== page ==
The provision of legal services is an essential business activity or undertaking. The provision of such legal services are needed for the operation of society. A client could therefore attend upon a solicitor at the solicitor’s office to obtain legal services. The solicitor would need to ensure that the firm complies with the social distancing requirements that have been outlined in prior directions by the Chief Health Officer for the State of Queensland.


Can I interview a client by video conference for the purposes of providing an independent solicitor’s certificate?

1 April 2020

If all the circumstances are such that a person to person interview is not possible then the use of video conferencing is a possibility where you have been requested to provide an independent solicitor’s certificate for a third party guarantor, surety mortgagor, or indemnifier for a principal borrower. As a matter of caution, you should ensure that you are able to undertake this interview in circumstances where the third party guarantor, surety mortgagor, or indemnifier are in the absence of the principal borrower.

You must take reasonable steps to ensure the persons who are receiving the independent advice are not the subject of undue influence and you should ensure your file note records the steps you have taken.

You must carefully read the independent solicitor’s certificate that is provided on our website to ensure that you can comply with the explanations and advices you are to give as the certifying solicitor.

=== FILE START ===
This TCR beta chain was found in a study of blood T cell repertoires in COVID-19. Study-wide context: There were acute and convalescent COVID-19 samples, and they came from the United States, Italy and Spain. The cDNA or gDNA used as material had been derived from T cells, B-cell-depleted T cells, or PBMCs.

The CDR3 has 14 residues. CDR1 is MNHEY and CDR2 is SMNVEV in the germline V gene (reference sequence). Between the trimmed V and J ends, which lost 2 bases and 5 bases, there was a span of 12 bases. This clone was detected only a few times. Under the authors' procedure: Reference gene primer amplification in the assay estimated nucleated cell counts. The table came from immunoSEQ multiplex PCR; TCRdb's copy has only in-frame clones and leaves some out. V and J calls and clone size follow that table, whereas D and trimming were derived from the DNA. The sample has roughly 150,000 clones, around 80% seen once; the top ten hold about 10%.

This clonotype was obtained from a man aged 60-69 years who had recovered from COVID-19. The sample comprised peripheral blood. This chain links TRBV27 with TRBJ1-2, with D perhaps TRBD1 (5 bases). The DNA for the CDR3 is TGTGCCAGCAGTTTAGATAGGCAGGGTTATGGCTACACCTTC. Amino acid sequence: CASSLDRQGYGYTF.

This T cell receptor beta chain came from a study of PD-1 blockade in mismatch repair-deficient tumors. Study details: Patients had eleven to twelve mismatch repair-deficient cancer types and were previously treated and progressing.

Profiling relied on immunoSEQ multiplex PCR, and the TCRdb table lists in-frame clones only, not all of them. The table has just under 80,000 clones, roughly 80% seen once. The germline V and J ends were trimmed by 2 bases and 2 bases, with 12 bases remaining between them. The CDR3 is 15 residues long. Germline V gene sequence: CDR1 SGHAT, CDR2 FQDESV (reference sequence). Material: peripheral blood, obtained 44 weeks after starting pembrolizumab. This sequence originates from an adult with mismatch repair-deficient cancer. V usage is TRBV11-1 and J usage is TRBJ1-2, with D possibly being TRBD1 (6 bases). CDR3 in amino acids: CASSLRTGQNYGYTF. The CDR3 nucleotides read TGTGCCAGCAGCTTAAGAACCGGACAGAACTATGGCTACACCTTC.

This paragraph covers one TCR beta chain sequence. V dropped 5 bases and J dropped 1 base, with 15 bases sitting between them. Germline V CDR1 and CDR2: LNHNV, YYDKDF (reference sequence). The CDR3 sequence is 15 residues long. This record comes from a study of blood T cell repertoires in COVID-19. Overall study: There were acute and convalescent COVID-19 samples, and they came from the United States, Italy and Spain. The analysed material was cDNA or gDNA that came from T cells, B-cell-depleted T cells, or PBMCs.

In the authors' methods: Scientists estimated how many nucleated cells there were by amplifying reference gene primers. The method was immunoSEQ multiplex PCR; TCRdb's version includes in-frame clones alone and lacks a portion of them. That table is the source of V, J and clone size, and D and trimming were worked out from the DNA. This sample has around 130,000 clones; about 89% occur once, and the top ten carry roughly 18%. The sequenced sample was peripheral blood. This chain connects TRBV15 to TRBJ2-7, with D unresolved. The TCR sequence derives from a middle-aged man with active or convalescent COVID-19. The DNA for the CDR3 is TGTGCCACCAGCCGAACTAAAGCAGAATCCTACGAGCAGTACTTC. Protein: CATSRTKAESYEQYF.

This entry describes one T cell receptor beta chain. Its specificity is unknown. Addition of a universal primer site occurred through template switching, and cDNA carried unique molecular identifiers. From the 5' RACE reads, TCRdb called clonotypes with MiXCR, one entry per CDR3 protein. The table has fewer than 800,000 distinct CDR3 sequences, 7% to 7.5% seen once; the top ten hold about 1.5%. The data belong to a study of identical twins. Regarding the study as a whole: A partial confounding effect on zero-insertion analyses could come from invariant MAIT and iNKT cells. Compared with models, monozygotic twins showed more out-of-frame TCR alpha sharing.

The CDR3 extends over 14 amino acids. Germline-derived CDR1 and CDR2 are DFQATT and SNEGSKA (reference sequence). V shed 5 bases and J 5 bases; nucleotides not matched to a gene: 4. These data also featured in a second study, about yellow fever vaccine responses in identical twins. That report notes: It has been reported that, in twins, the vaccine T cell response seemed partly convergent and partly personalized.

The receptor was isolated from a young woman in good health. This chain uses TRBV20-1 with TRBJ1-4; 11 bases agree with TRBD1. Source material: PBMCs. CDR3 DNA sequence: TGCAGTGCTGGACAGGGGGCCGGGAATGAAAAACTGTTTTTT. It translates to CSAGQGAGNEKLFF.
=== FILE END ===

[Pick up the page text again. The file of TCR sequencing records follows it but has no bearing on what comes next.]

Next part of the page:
A video conference will not exclude you undertaking verification of the identity of the third party guarantor, surety mortgagor, or indemnifier. You will need to modify your retainer agreement and the certificate to reflect the circumstances under which the interview is taking place. In the absence of a change to the law to permit remote witnessing of instruments, you will be unable to witness the third party security documents by remote means. The acknowledgment which is to be given by the third party guarantor, surety mortgagor, or indemnifier should be modified to reflect the circumstances of the interview. The certification with respect to the guarantor’s certificate should also be modified to reflect the fact that the certificate will not be able to be handed to the third party guarantor, surety mortgagor, or indemnifier.

Solicitors should also read carefully the checklist that has been provided on the website for the providing of independent legal advice. For those solicitors who are Lexon insured you should also review the Lexon material.